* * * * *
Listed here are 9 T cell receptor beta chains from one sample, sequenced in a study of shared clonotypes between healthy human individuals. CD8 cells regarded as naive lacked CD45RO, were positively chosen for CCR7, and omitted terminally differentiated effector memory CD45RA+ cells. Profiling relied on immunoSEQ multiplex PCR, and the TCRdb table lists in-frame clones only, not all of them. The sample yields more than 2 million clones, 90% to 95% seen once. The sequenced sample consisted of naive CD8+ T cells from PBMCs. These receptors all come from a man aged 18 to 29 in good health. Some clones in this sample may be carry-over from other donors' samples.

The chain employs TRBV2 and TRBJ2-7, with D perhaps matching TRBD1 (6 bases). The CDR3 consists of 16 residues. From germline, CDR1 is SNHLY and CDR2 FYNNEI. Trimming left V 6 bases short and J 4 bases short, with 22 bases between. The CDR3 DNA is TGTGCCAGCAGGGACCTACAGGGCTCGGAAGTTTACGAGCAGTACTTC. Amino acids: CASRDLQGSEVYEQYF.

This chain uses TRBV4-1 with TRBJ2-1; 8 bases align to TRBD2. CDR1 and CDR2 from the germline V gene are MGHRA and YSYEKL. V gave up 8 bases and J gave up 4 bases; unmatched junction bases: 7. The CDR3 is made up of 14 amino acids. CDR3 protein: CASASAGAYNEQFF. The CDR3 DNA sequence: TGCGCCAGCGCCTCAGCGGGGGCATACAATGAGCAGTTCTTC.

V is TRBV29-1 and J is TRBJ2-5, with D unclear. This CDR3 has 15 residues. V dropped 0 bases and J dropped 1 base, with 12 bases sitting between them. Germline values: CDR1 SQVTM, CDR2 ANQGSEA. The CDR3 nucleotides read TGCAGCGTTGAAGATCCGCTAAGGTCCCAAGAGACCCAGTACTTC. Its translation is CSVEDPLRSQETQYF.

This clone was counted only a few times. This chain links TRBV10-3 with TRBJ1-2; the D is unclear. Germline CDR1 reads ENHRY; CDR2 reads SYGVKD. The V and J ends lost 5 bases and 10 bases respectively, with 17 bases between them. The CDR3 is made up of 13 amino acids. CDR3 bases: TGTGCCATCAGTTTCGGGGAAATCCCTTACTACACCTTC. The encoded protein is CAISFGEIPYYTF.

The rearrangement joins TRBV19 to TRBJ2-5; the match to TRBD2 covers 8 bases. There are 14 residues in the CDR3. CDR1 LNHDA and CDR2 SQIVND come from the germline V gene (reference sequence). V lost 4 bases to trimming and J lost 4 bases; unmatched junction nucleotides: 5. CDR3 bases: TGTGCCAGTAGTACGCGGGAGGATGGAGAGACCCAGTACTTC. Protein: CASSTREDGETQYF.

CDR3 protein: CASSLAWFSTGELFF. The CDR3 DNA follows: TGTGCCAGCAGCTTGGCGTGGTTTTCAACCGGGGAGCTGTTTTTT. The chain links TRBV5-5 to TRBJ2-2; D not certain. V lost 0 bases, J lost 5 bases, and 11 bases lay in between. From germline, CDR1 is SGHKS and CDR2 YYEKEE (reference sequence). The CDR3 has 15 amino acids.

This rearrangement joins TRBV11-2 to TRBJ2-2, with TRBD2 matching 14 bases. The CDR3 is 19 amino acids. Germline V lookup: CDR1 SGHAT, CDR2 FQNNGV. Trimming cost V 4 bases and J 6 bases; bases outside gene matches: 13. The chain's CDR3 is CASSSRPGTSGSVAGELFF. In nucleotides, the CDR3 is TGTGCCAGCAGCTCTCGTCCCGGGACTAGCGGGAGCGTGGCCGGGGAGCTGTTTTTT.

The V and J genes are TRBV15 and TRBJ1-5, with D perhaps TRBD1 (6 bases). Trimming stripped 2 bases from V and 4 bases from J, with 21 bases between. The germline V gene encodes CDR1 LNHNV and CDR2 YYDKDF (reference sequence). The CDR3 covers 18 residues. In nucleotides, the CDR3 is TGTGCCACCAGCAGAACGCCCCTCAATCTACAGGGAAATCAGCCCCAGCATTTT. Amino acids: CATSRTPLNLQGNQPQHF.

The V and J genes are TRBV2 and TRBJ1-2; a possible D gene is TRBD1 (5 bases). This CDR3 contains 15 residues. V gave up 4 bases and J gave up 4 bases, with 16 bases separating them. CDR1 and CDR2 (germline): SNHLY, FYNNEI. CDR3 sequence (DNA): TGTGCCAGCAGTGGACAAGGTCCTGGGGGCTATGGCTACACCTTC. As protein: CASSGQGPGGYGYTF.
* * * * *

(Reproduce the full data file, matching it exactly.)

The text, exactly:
Listed here are 9 T cell receptor beta chains from one sample, sequenced in a study of shared clonotypes between healthy human individuals. CD8 cells regarded as naive lacked CD45RO, were positively chosen for CCR7, and omitted terminally differentiated effector memory CD45RA+ cells. Profiling relied on immunoSEQ multiplex PCR, and the TCRdb table lists in-frame clones only, not all of them. The sample yields more than 2 million clones, 90% to 95% seen once. The sequenced sample consisted of naive CD8+ T cells from PBMCs. These receptors all come from a man aged 18 to 29 in good health. Some clones in this sample may be carry-over from other donors' samples.

The chain employs TRBV2 and TRBJ2-7, with D perhaps matching TRBD1 (6 bases). The CDR3 consists of 16 residues. From germline, CDR1 is SNHLY and CDR2 FYNNEI. Trimming left V 6 bases short and J 4 bases short, with 22 bases between. The CDR3 DNA is TGTGCCAGCAGGGACCTACAGGGCTCGGAAGTTTACGAGCAGTACTTC. Amino acids: CASRDLQGSEVYEQYF.

This chain uses TRBV4-1 with TRBJ2-1; 8 bases align to TRBD2. CDR1 and CDR2 from the germline V gene are MGHRA and YSYEKL. V gave up 8 bases and J gave up 4 bases; unmatched junction bases: 7. The CDR3 is made up of 14 amino acids. CDR3 protein: CASASAGAYNEQFF. The CDR3 DNA sequence: TGCGCCAGCGCCTCAGCGGGGGCATACAATGAGCAGTTCTTC.

V is TRBV29-1 and J is TRBJ2-5, with D unclear. This CDR3 has 15 residues. V dropped 0 bases and J dropped 1 base, with 12 bases sitting between them. Germline values: CDR1 SQVTM, CDR2 ANQGSEA. The CDR3 nucleotides read TGCAGCGTTGAAGATCCGCTAAGGTCCCAAGAGACCCAGTACTTC. Its translation is CSVEDPLRSQETQYF.

This clone was counted only a few times. This chain links TRBV10-3 with TRBJ1-2; the D is unclear. Germline CDR1 reads ENHRY; CDR2 reads SYGVKD. The V and J ends lost 5 bases and 10 bases respectively, with 17 bases between them. The CDR3 is made up of 13 amino acids. CDR3 bases: TGTGCCATCAGTTTCGGGGAAATCCCTTACTACACCTTC. The encoded protein is CAISFGEIPYYTF.

The rearrangement joins TRBV19 to TRBJ2-5; the match to TRBD2 covers 8 bases. There are 14 residues in the CDR3. CDR1 LNHDA and CDR2 SQIVND come from the germline V gene (reference sequence). V lost 4 bases to trimming and J lost 4 bases; unmatched junction nucleotides: 5. CDR3 bases: TGTGCCAGTAGTACGCGGGAGGATGGAGAGACCCAGTACTTC. Protein: CASSTREDGETQYF.

CDR3 protein: CASSLAWFSTGELFF. The CDR3 DNA follows: TGTGCCAGCAGCTTGGCGTGGTTTTCAACCGGGGAGCTGTTTTTT. The chain links TRBV5-5 to TRBJ2-2; D not certain. V lost 0 bases, J lost 5 bases, and 11 bases lay in between. From germline, CDR1 is SGHKS and CDR2 YYEKEE (reference sequence). The CDR3 has 15 amino acids.

This rearrangement joins TRBV11-2 to TRBJ2-2, with TRBD2 matching 14 bases. The CDR3 is 19 amino acids. Germline V lookup: CDR1 SGHAT, CDR2 FQNNGV. Trimming cost V 4 bases and J 6 bases; bases outside gene matches: 13. The chain's CDR3 is CASSSRPGTSGSVAGELFF. In nucleotides, the CDR3 is TGTGCCAGCAGCTCTCGTCCCGGGACTAGCGGGAGCGTGGCCGGGGAGCTGTTTTTT.

The V and J genes are TRBV15 and TRBJ1-5, with D perhaps TRBD1 (6 bases). Trimming stripped 2 bases from V and 4 bases from J, with 21 bases between. The germline V gene encodes CDR1 LNHNV and CDR2 YYDKDF (reference sequence). The CDR3 covers 18 residues. In nucleotides, the CDR3 is TGTGCCACCAGCAGAACGCCCCTCAATCTACAGGGAAATCAGCCCCAGCATTTT. Amino acids: CATSRTPLNLQGNQPQHF.

The V and J genes are TRBV2 and TRBJ1-2; a possible D gene is TRBD1 (5 bases). This CDR3 contains 15 residues. V gave up 4 bases and J gave up 4 bases, with 16 bases separating them. CDR1 and CDR2 (germline): SNHLY, FYNNEI. CDR3 sequence (DNA): TGTGCCAGCAGTGGACAAGGTCCTGGGGGCTATGGCTACACCTTC. As protein: CASSGQGPGGYGYTF.